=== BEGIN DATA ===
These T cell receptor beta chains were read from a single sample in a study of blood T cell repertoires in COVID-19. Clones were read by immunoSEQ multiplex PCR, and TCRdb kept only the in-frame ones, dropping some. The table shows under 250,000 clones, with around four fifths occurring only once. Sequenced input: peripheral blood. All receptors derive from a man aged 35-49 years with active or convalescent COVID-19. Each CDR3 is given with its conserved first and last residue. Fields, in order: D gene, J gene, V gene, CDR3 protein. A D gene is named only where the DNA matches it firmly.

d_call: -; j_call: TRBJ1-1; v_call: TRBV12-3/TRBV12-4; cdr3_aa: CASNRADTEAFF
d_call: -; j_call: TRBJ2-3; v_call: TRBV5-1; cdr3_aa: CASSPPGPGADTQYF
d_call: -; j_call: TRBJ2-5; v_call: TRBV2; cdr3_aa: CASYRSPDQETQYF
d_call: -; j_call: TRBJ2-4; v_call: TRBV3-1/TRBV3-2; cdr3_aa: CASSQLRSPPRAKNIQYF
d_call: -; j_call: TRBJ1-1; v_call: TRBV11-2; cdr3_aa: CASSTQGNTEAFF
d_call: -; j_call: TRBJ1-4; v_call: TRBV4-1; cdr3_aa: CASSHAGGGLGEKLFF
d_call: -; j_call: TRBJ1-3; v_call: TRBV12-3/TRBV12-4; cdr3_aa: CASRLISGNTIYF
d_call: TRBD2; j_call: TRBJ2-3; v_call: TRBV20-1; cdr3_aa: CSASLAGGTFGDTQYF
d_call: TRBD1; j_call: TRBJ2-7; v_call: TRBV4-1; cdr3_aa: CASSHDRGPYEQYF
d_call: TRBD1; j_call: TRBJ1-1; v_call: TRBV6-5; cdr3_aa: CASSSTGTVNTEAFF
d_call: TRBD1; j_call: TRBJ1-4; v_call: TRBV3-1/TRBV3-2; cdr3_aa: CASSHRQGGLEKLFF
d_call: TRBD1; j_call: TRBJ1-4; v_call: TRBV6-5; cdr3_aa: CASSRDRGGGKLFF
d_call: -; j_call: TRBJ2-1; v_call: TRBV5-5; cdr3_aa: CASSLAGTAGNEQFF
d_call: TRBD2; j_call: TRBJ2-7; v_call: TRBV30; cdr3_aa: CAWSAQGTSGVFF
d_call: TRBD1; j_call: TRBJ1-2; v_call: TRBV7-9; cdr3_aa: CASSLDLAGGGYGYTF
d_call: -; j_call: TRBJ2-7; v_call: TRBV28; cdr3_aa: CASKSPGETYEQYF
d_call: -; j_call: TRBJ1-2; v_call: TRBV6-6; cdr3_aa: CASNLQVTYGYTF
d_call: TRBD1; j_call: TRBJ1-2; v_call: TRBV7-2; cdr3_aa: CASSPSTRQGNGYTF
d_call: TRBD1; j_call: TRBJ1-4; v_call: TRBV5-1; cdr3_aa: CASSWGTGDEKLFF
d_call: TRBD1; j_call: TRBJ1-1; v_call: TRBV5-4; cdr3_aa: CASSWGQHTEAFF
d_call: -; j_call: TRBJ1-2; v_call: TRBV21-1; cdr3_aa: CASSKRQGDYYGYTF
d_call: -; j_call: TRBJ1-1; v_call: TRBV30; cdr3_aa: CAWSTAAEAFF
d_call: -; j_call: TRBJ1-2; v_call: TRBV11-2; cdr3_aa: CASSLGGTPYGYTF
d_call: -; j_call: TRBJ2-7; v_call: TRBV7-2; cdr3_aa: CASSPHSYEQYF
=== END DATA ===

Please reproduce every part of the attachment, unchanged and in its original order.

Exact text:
These T cell receptor beta chains were read from a single sample in a study of blood T cell repertoires in COVID-19. Clones were read by immunoSEQ multiplex PCR, and TCRdb kept only the in-frame ones, dropping some. The table shows under 250,000 clones, with around four fifths occurring only once. Sequenced input: peripheral blood. All receptors derive from a man aged 35-49 years with active or convalescent COVID-19. Each CDR3 is given with its conserved first and last residue. Fields, in order: D gene, J gene, V gene, CDR3 protein. A D gene is named only where the DNA matches it firmly.

d_call: -; j_call: TRBJ1-1; v_call: TRBV12-3/TRBV12-4; cdr3_aa: CASNRADTEAFF
d_call: -; j_call: TRBJ2-3; v_call: TRBV5-1; cdr3_aa: CASSPPGPGADTQYF
d_call: -; j_call: TRBJ2-5; v_call: TRBV2; cdr3_aa: CASYRSPDQETQYF
d_call: -; j_call: TRBJ2-4; v_call: TRBV3-1/TRBV3-2; cdr3_aa: CASSQLRSPPRAKNIQYF
d_call: -; j_call: TRBJ1-1; v_call: TRBV11-2; cdr3_aa: CASSTQGNTEAFF
d_call: -; j_call: TRBJ1-4; v_call: TRBV4-1; cdr3_aa: CASSHAGGGLGEKLFF
d_call: -; j_call: TRBJ1-3; v_call: TRBV12-3/TRBV12-4; cdr3_aa: CASRLISGNTIYF
d_call: TRBD2; j_call: TRBJ2-3; v_call: TRBV20-1; cdr3_aa: CSASLAGGTFGDTQYF
d_call: TRBD1; j_call: TRBJ2-7; v_call: TRBV4-1; cdr3_aa: CASSHDRGPYEQYF
d_call: TRBD1; j_call: TRBJ1-1; v_call: TRBV6-5; cdr3_aa: CASSSTGTVNTEAFF
d_call: TRBD1; j_call: TRBJ1-4; v_call: TRBV3-1/TRBV3-2; cdr3_aa: CASSHRQGGLEKLFF
d_call: TRBD1; j_call: TRBJ1-4; v_call: TRBV6-5; cdr3_aa: CASSRDRGGGKLFF
d_call: -; j_call: TRBJ2-1; v_call: TRBV5-5; cdr3_aa: CASSLAGTAGNEQFF
d_call: TRBD2; j_call: TRBJ2-7; v_call: TRBV30; cdr3_aa: CAWSAQGTSGVFF
d_call: TRBD1; j_call: TRBJ1-2; v_call: TRBV7-9; cdr3_aa: CASSLDLAGGGYGYTF
d_call: -; j_call: TRBJ2-7; v_call: TRBV28; cdr3_aa: CASKSPGETYEQYF
d_call: -; j_call: TRBJ1-2; v_call: TRBV6-6; cdr3_aa: CASNLQVTYGYTF
d_call: TRBD1; j_call: TRBJ1-2; v_call: TRBV7-2; cdr3_aa: CASSPSTRQGNGYTF
d_call: TRBD1; j_call: TRBJ1-4; v_call: TRBV5-1; cdr3_aa: CASSWGTGDEKLFF
d_call: TRBD1; j_call: TRBJ1-1; v_call: TRBV5-4; cdr3_aa: CASSWGQHTEAFF
d_call: -; j_call: TRBJ1-2; v_call: TRBV21-1; cdr3_aa: CASSKRQGDYYGYTF
d_call: -; j_call: TRBJ1-1; v_call: TRBV30; cdr3_aa: CAWSTAAEAFF
d_call: -; j_call: TRBJ1-2; v_call: TRBV11-2; cdr3_aa: CASSLGGTPYGYTF
d_call: -; j_call: TRBJ2-7; v_call: TRBV7-2; cdr3_aa: CASSPHSYEQYF